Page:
The biggest tax reform in the country is only at a few months distance. As it’s expected to roll out on 1 July, several debates and discussions have been going on in both the houses of the parliament. Goods and services tax is an indirect tax that is expected to take away all forms of existing indirect taxes in the country. It is supposed to reap numerous benefits for all the stakeholders involved, from the manufacturer to the end consumer. However there are speculations that the manufacturer may not pass on the benefits to the consumer. Hence, the need of an anti-profiteering clause in the Goods and Services Tax.
Anti-Profiteering Clause – Clause 171
Profiteering implies making unreasonably high profits in the course of a business activity. Goods that are provided to the consumer pass through many stages before reaching him/her. Changes in the tax structure increases an opportunity to gain profits in the supply chain. Thus the Indian government is set to protect its citizens and consumers from anti profiteering by adding a clause in the new tax bill.
Clause 171 of GST deals with Anti-Profiteering. It states that it is compulsory to pass on the benefit due to reduction in rate of tax or from input tax credit to the consumer by way of reduction in prices.
It also ensures the establishment of an authority to keep under check its compliance. This provision is in the two bills, the Central GST and the Integrated GST.
Supply and demand conditions, supplier’s cost, other taxes are the reasons of unreasonably high profits by manufacturers and unreasonably high taxes to consumers. To lower the prices, the need for an anti-profiteering clause was felt and according to the government it is necessary for the following reasons:
1. To reduce inflation in the initial stages of GST implementation and to observe patterns of inflation
2. To analyse and control the long term effects of GST
3. To set up an honest pricing policy in order to retain the consumers trust in the new tax regime
4. To examine and analyse if input credits or lower tax rates will actually lead to lower prices of goods for the consumers
Challenges of Anti- Profiteering Clause
One of the major challenges of Anti-profiteering clause of GST is unspecified rules. For valuation and taxes, there is no clarity on rules and regulations. Although only a few months remain for the launch of GST, and although four slab rates-5%, 12%, 18% and 28%,-have been decided, what rates will be applicable on which goods is still an unanswered question. Only when these rates will be decided, then the companies and the industry will be able to decide how their products will be priced. The profit comparison of pre GST and post GST may be influenced due to clause 171. Take, for instance, the free flow of goods and services across states with lower logistics cost and without entry tax. This should not be considered as anti-profiteering as this will increase the profit margin post GST. Penalties and discrepancies may take place as a result of limited time for implementation.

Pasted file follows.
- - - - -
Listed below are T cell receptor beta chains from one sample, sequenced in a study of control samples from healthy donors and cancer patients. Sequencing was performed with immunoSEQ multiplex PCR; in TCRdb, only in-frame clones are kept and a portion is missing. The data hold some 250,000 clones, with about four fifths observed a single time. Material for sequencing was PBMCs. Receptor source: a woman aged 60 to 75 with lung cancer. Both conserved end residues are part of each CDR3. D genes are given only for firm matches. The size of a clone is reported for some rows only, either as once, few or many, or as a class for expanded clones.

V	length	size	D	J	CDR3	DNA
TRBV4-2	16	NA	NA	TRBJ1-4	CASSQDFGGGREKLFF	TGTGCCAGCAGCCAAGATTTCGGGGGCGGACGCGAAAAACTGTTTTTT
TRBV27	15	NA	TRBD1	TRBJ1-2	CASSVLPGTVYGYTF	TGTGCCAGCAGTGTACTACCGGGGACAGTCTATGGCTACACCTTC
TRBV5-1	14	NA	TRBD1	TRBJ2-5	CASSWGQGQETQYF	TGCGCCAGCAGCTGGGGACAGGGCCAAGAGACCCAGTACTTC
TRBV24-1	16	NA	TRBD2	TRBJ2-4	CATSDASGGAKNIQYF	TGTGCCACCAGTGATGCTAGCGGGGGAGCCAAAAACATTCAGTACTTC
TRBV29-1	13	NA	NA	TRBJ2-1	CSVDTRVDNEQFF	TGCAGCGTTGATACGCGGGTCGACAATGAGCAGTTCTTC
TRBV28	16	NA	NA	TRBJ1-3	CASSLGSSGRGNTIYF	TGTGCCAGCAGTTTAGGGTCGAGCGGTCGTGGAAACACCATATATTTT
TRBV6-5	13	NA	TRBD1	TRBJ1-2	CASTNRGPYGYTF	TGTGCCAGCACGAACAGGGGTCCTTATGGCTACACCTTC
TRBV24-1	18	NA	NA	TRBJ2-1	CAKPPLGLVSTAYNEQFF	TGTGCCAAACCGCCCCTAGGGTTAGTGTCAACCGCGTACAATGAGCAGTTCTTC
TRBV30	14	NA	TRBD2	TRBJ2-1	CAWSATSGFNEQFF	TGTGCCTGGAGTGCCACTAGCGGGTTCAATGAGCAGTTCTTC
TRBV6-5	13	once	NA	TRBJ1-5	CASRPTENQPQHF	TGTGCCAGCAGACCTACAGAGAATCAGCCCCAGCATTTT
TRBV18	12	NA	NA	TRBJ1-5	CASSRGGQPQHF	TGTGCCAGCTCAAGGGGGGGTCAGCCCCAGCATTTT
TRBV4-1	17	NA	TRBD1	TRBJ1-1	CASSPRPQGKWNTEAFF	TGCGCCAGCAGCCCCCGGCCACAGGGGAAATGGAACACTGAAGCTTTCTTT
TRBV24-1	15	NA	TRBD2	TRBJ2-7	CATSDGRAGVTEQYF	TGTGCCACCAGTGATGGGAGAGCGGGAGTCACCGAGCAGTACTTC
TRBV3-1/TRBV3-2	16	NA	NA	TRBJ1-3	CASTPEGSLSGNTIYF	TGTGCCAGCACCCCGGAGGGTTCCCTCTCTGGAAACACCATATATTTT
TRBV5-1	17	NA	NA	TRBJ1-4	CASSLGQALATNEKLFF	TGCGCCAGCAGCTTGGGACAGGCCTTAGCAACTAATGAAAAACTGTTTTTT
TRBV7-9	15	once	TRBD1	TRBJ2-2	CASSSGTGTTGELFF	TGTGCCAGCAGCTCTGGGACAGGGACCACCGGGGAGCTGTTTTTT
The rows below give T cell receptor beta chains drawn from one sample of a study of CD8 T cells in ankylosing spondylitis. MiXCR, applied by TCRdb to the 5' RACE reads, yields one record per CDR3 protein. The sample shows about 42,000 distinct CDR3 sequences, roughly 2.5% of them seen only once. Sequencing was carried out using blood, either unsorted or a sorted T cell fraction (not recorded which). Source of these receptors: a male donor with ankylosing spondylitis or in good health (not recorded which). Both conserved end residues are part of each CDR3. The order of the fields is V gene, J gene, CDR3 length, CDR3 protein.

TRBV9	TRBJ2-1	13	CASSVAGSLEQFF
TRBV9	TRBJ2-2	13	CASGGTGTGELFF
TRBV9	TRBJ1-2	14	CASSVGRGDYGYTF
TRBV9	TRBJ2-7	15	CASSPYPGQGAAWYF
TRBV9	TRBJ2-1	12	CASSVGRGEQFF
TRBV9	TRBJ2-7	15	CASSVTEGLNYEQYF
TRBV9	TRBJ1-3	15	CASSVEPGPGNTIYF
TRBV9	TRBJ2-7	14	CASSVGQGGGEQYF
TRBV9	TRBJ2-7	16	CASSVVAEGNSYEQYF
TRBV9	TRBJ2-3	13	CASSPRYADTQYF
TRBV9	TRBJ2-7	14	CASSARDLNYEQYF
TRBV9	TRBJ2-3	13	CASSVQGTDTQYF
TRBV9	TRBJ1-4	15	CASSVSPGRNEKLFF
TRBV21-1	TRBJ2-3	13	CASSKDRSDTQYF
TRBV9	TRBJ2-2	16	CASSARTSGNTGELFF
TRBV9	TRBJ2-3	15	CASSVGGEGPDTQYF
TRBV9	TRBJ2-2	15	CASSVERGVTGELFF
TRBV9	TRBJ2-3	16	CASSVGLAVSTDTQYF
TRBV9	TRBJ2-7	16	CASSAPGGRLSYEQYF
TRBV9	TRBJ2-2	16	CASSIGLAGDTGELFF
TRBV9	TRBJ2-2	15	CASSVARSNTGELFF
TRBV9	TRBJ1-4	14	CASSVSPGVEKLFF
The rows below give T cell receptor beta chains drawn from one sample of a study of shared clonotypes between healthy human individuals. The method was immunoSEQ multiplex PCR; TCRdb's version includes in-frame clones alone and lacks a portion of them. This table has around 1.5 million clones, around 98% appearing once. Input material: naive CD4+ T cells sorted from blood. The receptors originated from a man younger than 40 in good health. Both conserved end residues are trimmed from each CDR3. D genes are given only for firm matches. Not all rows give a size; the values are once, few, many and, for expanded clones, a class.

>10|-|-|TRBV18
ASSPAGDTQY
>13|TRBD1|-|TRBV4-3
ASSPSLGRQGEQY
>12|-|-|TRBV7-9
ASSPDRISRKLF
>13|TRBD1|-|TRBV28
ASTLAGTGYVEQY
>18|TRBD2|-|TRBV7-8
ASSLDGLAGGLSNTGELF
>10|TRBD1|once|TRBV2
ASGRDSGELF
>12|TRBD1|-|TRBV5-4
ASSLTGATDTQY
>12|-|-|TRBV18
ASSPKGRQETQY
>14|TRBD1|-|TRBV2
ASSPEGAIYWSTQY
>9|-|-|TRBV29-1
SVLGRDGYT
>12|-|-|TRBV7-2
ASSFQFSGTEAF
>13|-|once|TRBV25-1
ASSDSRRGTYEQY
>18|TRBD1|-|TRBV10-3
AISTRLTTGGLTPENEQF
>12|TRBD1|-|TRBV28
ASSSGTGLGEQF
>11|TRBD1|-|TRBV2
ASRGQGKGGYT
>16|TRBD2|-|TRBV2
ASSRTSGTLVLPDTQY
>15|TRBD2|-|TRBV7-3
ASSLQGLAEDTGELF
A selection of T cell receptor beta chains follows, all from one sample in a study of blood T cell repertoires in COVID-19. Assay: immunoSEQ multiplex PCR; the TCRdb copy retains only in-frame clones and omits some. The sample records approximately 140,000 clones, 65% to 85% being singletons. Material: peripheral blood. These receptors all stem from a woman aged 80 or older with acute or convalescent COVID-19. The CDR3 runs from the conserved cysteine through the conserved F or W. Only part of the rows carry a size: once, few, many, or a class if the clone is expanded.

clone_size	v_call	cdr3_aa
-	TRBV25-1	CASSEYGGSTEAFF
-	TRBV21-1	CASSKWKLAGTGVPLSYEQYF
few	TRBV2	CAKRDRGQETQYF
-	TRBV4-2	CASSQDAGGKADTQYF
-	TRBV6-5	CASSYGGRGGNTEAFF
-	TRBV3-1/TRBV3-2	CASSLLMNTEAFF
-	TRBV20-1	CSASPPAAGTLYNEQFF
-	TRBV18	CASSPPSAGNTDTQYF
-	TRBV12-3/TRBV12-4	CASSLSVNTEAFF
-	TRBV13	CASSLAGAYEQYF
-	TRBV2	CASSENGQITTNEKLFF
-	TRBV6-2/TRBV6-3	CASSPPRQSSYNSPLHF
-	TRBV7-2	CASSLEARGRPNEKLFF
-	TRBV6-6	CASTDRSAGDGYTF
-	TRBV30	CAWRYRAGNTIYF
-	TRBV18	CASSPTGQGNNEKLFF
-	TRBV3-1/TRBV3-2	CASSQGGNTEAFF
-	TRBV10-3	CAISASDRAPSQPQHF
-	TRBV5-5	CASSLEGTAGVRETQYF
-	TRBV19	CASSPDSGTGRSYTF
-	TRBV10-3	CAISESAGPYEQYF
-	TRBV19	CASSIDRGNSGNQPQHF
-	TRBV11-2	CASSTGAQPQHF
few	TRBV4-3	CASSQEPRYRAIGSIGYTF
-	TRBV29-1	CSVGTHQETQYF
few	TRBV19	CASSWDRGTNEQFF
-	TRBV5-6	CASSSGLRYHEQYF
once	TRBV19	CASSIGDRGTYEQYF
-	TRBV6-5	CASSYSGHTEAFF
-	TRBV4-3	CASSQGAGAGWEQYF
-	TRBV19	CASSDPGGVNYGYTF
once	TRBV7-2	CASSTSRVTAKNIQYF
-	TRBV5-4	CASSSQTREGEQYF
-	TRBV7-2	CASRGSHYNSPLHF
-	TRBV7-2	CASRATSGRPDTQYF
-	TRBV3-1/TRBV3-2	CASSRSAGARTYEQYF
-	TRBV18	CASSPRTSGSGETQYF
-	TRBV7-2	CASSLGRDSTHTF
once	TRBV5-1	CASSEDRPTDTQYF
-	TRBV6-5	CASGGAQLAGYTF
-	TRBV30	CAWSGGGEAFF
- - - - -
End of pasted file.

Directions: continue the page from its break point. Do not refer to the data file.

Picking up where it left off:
What it means for the industry and business
Companies, especially small and medium enterprises are worried as they are not in a position and do not have the necessary infrastructure to deal with GST. Anti-profiteering clause will have disruptive effects for them as it gives the taxmen the power to misuse the law and harass taxpayers. Also, it was only in November 2016, that the government announced that the anti-profiteering clause will be made mandatory. This gave relatively less time for preparation and may have serious consequences if preparations are not made. In Malaysia, GST was implemented in 2015 but it was a failure as the country was not prepared. In Australia, GST was implemented in 2000, but the country was aware of the anti-profiteering clause a year prior and it thus led to proper preparation and implementation.
Another challenge is compliance. How is the government going to decide tax benefits that a consumer should get? Experts say that the government will have to ask for the cost of every product pre-GST and post-GST and calculate the rate of every item pre-GST and post-GST to calculate the amount of tax benefit that a supplier should avail. This will be difficult considering the lack of clarity and the means to calculate profits made by an enterprise, whether it will be on a net basis or gross basis and which body will monitor the entire process. The time taken to monitor businesses and understand their profits is quite another challenge.
A major questions that figures is who will look after the movement of prices affected by demand and supply, competition, the cost of currency, international markets, etc., and decide if benefits should be passed to consumers.
The implementation of GST has led to inflation in countries where it was implemented. The objective of anti-profiteering clause is to protect consumers from this inflation. While the objective is logical, implementing it comes with grave risks and poor implementation will cause a landslide of business and be a nightmare for bureaucrats. If anti profiteering clause is not effectively put into place, the purpose of GST to provide tax benefits to the consumers will be defeated.